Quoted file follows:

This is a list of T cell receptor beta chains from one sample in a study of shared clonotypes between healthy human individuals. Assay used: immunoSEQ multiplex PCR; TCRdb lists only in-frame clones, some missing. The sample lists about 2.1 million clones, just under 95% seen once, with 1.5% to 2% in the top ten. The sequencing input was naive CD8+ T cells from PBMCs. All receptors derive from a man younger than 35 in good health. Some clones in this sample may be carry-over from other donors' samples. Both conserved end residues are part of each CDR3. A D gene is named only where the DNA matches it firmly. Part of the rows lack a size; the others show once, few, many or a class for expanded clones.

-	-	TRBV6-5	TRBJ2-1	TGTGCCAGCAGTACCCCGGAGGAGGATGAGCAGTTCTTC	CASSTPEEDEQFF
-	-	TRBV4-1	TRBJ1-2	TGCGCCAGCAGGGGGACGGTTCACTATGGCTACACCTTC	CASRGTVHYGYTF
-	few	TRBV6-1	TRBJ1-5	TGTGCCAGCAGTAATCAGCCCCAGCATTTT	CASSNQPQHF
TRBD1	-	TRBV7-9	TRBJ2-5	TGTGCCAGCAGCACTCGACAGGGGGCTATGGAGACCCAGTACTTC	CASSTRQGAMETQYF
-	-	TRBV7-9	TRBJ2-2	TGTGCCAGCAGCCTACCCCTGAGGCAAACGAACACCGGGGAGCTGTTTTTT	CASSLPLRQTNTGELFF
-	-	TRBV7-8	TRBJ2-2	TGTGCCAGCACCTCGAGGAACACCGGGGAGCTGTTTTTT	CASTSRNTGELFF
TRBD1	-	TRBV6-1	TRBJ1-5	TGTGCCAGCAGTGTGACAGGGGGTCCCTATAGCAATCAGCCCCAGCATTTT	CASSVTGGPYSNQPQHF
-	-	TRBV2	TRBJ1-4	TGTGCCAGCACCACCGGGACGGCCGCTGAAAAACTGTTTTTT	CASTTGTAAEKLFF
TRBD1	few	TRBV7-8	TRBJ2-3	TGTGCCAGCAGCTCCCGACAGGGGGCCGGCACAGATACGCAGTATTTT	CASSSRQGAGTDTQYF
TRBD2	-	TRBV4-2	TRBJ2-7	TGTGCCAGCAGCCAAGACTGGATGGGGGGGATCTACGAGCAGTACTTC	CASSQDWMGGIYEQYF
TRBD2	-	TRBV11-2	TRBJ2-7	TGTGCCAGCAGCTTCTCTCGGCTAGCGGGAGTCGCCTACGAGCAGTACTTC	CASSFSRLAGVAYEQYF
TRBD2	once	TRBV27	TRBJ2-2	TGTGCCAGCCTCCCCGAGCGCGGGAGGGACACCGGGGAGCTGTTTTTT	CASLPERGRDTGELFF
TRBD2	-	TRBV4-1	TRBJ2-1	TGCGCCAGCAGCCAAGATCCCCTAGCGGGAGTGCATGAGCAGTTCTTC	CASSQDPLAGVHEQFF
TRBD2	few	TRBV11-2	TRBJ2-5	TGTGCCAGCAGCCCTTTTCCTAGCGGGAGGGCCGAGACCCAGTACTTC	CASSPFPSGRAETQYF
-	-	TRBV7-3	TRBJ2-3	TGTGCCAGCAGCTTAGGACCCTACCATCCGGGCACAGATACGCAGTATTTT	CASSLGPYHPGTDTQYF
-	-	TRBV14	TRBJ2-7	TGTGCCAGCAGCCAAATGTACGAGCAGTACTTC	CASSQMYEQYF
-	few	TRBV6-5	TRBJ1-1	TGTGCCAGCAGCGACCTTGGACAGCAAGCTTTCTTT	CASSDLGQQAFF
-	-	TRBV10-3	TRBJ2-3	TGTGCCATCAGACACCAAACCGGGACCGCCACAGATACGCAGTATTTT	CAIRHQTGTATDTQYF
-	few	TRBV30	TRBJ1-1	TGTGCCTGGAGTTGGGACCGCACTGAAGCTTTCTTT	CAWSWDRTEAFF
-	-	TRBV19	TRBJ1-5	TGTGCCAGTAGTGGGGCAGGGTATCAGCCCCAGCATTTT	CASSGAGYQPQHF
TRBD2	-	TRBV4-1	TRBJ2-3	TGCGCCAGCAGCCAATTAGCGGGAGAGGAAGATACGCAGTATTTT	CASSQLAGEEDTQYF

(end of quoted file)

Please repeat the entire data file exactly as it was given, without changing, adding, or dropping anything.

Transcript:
This is a list of T cell receptor beta chains from one sample in a study of shared clonotypes between healthy human individuals. Assay used: immunoSEQ multiplex PCR; TCRdb lists only in-frame clones, some missing. The sample lists about 2.1 million clones, just under 95% seen once, with 1.5% to 2% in the top ten. The sequencing input was naive CD8+ T cells from PBMCs. All receptors derive from a man younger than 35 in good health. Some clones in this sample may be carry-over from other donors' samples. Both conserved end residues are part of each CDR3. A D gene is named only where the DNA matches it firmly. Part of the rows lack a size; the others show once, few, many or a class for expanded clones.

-	-	TRBV6-5	TRBJ2-1	TGTGCCAGCAGTACCCCGGAGGAGGATGAGCAGTTCTTC	CASSTPEEDEQFF
-	-	TRBV4-1	TRBJ1-2	TGCGCCAGCAGGGGGACGGTTCACTATGGCTACACCTTC	CASRGTVHYGYTF
-	few	TRBV6-1	TRBJ1-5	TGTGCCAGCAGTAATCAGCCCCAGCATTTT	CASSNQPQHF
TRBD1	-	TRBV7-9	TRBJ2-5	TGTGCCAGCAGCACTCGACAGGGGGCTATGGAGACCCAGTACTTC	CASSTRQGAMETQYF
-	-	TRBV7-9	TRBJ2-2	TGTGCCAGCAGCCTACCCCTGAGGCAAACGAACACCGGGGAGCTGTTTTTT	CASSLPLRQTNTGELFF
-	-	TRBV7-8	TRBJ2-2	TGTGCCAGCACCTCGAGGAACACCGGGGAGCTGTTTTTT	CASTSRNTGELFF
TRBD1	-	TRBV6-1	TRBJ1-5	TGTGCCAGCAGTGTGACAGGGGGTCCCTATAGCAATCAGCCCCAGCATTTT	CASSVTGGPYSNQPQHF
-	-	TRBV2	TRBJ1-4	TGTGCCAGCACCACCGGGACGGCCGCTGAAAAACTGTTTTTT	CASTTGTAAEKLFF
TRBD1	few	TRBV7-8	TRBJ2-3	TGTGCCAGCAGCTCCCGACAGGGGGCCGGCACAGATACGCAGTATTTT	CASSSRQGAGTDTQYF
TRBD2	-	TRBV4-2	TRBJ2-7	TGTGCCAGCAGCCAAGACTGGATGGGGGGGATCTACGAGCAGTACTTC	CASSQDWMGGIYEQYF
TRBD2	-	TRBV11-2	TRBJ2-7	TGTGCCAGCAGCTTCTCTCGGCTAGCGGGAGTCGCCTACGAGCAGTACTTC	CASSFSRLAGVAYEQYF
TRBD2	once	TRBV27	TRBJ2-2	TGTGCCAGCCTCCCCGAGCGCGGGAGGGACACCGGGGAGCTGTTTTTT	CASLPERGRDTGELFF
TRBD2	-	TRBV4-1	TRBJ2-1	TGCGCCAGCAGCCAAGATCCCCTAGCGGGAGTGCATGAGCAGTTCTTC	CASSQDPLAGVHEQFF
TRBD2	few	TRBV11-2	TRBJ2-5	TGTGCCAGCAGCCCTTTTCCTAGCGGGAGGGCCGAGACCCAGTACTTC	CASSPFPSGRAETQYF
-	-	TRBV7-3	TRBJ2-3	TGTGCCAGCAGCTTAGGACCCTACCATCCGGGCACAGATACGCAGTATTTT	CASSLGPYHPGTDTQYF
-	-	TRBV14	TRBJ2-7	TGTGCCAGCAGCCAAATGTACGAGCAGTACTTC	CASSQMYEQYF
-	few	TRBV6-5	TRBJ1-1	TGTGCCAGCAGCGACCTTGGACAGCAAGCTTTCTTT	CASSDLGQQAFF
-	-	TRBV10-3	TRBJ2-3	TGTGCCATCAGACACCAAACCGGGACCGCCACAGATACGCAGTATTTT	CAIRHQTGTATDTQYF
-	few	TRBV30	TRBJ1-1	TGTGCCTGGAGTTGGGACCGCACTGAAGCTTTCTTT	CAWSWDRTEAFF
-	-	TRBV19	TRBJ1-5	TGTGCCAGTAGTGGGGCAGGGTATCAGCCCCAGCATTTT	CASSGAGYQPQHF
TRBD2	-	TRBV4-1	TRBJ2-3	TGCGCCAGCAGCCAATTAGCGGGAGAGGAAGATACGCAGTATTTT	CASSQLAGEEDTQYF